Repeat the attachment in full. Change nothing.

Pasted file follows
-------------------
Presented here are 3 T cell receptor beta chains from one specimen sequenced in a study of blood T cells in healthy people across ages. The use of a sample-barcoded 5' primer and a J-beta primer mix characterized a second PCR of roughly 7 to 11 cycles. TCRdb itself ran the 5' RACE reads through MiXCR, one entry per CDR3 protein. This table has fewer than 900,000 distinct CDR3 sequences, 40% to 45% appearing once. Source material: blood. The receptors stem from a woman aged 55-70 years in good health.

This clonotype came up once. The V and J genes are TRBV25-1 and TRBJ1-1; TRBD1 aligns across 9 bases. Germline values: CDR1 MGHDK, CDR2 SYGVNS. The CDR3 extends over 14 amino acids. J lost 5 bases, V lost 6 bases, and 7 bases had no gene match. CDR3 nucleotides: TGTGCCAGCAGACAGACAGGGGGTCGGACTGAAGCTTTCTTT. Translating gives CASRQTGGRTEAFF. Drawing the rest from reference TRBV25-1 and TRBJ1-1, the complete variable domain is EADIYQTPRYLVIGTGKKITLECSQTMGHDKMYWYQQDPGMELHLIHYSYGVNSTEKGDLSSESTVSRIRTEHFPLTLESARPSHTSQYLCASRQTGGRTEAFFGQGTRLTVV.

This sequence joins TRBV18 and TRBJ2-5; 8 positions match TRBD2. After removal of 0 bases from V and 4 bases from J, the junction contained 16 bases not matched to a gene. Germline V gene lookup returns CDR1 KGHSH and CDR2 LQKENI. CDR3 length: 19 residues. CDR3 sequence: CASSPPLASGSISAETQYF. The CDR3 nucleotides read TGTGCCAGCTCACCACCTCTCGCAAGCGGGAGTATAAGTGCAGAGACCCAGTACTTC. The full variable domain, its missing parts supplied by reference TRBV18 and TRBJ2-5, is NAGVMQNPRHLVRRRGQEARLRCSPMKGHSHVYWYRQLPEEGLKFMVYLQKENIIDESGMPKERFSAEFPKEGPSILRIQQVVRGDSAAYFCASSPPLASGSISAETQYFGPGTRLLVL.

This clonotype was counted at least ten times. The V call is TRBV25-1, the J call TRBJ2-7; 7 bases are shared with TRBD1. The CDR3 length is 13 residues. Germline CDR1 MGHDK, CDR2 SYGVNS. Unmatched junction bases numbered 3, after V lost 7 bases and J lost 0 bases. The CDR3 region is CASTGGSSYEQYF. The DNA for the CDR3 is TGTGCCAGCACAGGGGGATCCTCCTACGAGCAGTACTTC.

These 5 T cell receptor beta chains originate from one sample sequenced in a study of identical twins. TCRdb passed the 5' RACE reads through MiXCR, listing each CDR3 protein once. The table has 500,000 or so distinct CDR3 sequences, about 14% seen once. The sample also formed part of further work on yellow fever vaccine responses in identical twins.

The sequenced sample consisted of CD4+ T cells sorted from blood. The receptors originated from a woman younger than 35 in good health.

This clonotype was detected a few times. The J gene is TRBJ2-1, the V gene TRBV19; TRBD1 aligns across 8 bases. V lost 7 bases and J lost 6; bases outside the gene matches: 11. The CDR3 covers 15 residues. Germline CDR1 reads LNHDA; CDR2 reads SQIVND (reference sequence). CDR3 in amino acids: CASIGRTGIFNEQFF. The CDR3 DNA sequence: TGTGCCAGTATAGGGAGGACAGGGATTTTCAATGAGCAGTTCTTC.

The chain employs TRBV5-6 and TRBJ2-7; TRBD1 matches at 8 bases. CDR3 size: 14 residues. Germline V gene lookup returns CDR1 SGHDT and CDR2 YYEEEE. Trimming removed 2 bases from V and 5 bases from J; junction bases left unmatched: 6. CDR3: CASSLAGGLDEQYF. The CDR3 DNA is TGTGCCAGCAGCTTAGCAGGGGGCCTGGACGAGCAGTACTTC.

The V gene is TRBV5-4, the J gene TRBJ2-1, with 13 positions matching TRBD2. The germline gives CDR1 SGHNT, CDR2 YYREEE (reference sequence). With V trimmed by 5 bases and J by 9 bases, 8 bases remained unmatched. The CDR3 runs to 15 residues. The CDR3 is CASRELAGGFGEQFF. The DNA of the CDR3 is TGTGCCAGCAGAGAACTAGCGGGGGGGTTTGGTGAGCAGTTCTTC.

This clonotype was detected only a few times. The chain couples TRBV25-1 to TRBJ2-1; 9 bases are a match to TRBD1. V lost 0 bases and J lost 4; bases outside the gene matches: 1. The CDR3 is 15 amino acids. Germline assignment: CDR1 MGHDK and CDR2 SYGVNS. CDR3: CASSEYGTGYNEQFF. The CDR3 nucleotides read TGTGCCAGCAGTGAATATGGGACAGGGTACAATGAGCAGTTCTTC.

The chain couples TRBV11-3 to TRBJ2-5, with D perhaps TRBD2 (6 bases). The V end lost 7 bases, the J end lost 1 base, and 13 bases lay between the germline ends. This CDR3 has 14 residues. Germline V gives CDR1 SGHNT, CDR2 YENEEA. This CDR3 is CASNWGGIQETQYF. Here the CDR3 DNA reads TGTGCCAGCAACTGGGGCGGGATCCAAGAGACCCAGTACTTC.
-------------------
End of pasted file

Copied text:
Presented here are 3 T cell receptor beta chains from one specimen sequenced in a study of blood T cells in healthy people across ages. The use of a sample-barcoded 5' primer and a J-beta primer mix characterized a second PCR of roughly 7 to 11 cycles. TCRdb itself ran the 5' RACE reads through MiXCR, one entry per CDR3 protein. This table has fewer than 900,000 distinct CDR3 sequences, 40% to 45% appearing once. Source material: blood. The receptors stem from a woman aged 55-70 years in good health.

This clonotype came up once. The V and J genes are TRBV25-1 and TRBJ1-1; TRBD1 aligns across 9 bases. Germline values: CDR1 MGHDK, CDR2 SYGVNS. The CDR3 extends over 14 amino acids. J lost 5 bases, V lost 6 bases, and 7 bases had no gene match. CDR3 nucleotides: TGTGCCAGCAGACAGACAGGGGGTCGGACTGAAGCTTTCTTT. Translating gives CASRQTGGRTEAFF. Drawing the rest from reference TRBV25-1 and TRBJ1-1, the complete variable domain is EADIYQTPRYLVIGTGKKITLECSQTMGHDKMYWYQQDPGMELHLIHYSYGVNSTEKGDLSSESTVSRIRTEHFPLTLESARPSHTSQYLCASRQTGGRTEAFFGQGTRLTVV.

This sequence joins TRBV18 and TRBJ2-5; 8 positions match TRBD2. After removal of 0 bases from V and 4 bases from J, the junction contained 16 bases not matched to a gene. Germline V gene lookup returns CDR1 KGHSH and CDR2 LQKENI. CDR3 length: 19 residues. CDR3 sequence: CASSPPLASGSISAETQYF. The CDR3 nucleotides read TGTGCCAGCTCACCACCTCTCGCAAGCGGGAGTATAAGTGCAGAGACCCAGTACTTC. The full variable domain, its missing parts supplied by reference TRBV18 and TRBJ2-5, is NAGVMQNPRHLVRRRGQEARLRCSPMKGHSHVYWYRQLPEEGLKFMVYLQKENIIDESGMPKERFSAEFPKEGPSILRIQQVVRGDSAAYFCASSPPLASGSISAETQYFGPGTRLLVL.

This clonotype was counted at least ten times. The V call is TRBV25-1, the J call TRBJ2-7; 7 bases are shared with TRBD1. The CDR3 length is 13 residues. Germline CDR1 MGHDK, CDR2 SYGVNS. Unmatched junction bases numbered 3, after V lost 7 bases and J lost 0 bases. The CDR3 region is CASTGGSSYEQYF. The DNA for the CDR3 is TGTGCCAGCACAGGGGGATCCTCCTACGAGCAGTACTTC.

These 5 T cell receptor beta chains originate from one sample sequenced in a study of identical twins. TCRdb passed the 5' RACE reads through MiXCR, listing each CDR3 protein once. The table has 500,000 or so distinct CDR3 sequences, about 14% seen once. The sample also formed part of further work on yellow fever vaccine responses in identical twins.

The sequenced sample consisted of CD4+ T cells sorted from blood. The receptors originated from a woman younger than 35 in good health.

This clonotype was detected a few times. The J gene is TRBJ2-1, the V gene TRBV19; TRBD1 aligns across 8 bases. V lost 7 bases and J lost 6; bases outside the gene matches: 11. The CDR3 covers 15 residues. Germline CDR1 reads LNHDA; CDR2 reads SQIVND (reference sequence). CDR3 in amino acids: CASIGRTGIFNEQFF. The CDR3 DNA sequence: TGTGCCAGTATAGGGAGGACAGGGATTTTCAATGAGCAGTTCTTC.

The chain employs TRBV5-6 and TRBJ2-7; TRBD1 matches at 8 bases. CDR3 size: 14 residues. Germline V gene lookup returns CDR1 SGHDT and CDR2 YYEEEE. Trimming removed 2 bases from V and 5 bases from J; junction bases left unmatched: 6. CDR3: CASSLAGGLDEQYF. The CDR3 DNA is TGTGCCAGCAGCTTAGCAGGGGGCCTGGACGAGCAGTACTTC.

The V gene is TRBV5-4, the J gene TRBJ2-1, with 13 positions matching TRBD2. The germline gives CDR1 SGHNT, CDR2 YYREEE (reference sequence). With V trimmed by 5 bases and J by 9 bases, 8 bases remained unmatched. The CDR3 runs to 15 residues. The CDR3 is CASRELAGGFGEQFF. The DNA of the CDR3 is TGTGCCAGCAGAGAACTAGCGGGGGGGTTTGGTGAGCAGTTCTTC.

This clonotype was detected only a few times. The chain couples TRBV25-1 to TRBJ2-1; 9 bases are a match to TRBD1. V lost 0 bases and J lost 4; bases outside the gene matches: 1. The CDR3 is 15 amino acids. Germline assignment: CDR1 MGHDK and CDR2 SYGVNS. CDR3: CASSEYGTGYNEQFF. The CDR3 nucleotides read TGTGCCAGCAGTGAATATGGGACAGGGTACAATGAGCAGTTCTTC.

The chain couples TRBV11-3 to TRBJ2-5, with D perhaps TRBD2 (6 bases). The V end lost 7 bases, the J end lost 1 base, and 13 bases lay between the germline ends. This CDR3 has 14 residues. Germline V gives CDR1 SGHNT, CDR2 YENEEA. This CDR3 is CASNWGGIQETQYF. Here the CDR3 DNA reads TGTGCCAGCAACTGGGGCGGGATCCAAGAGACCCAGTACTTC.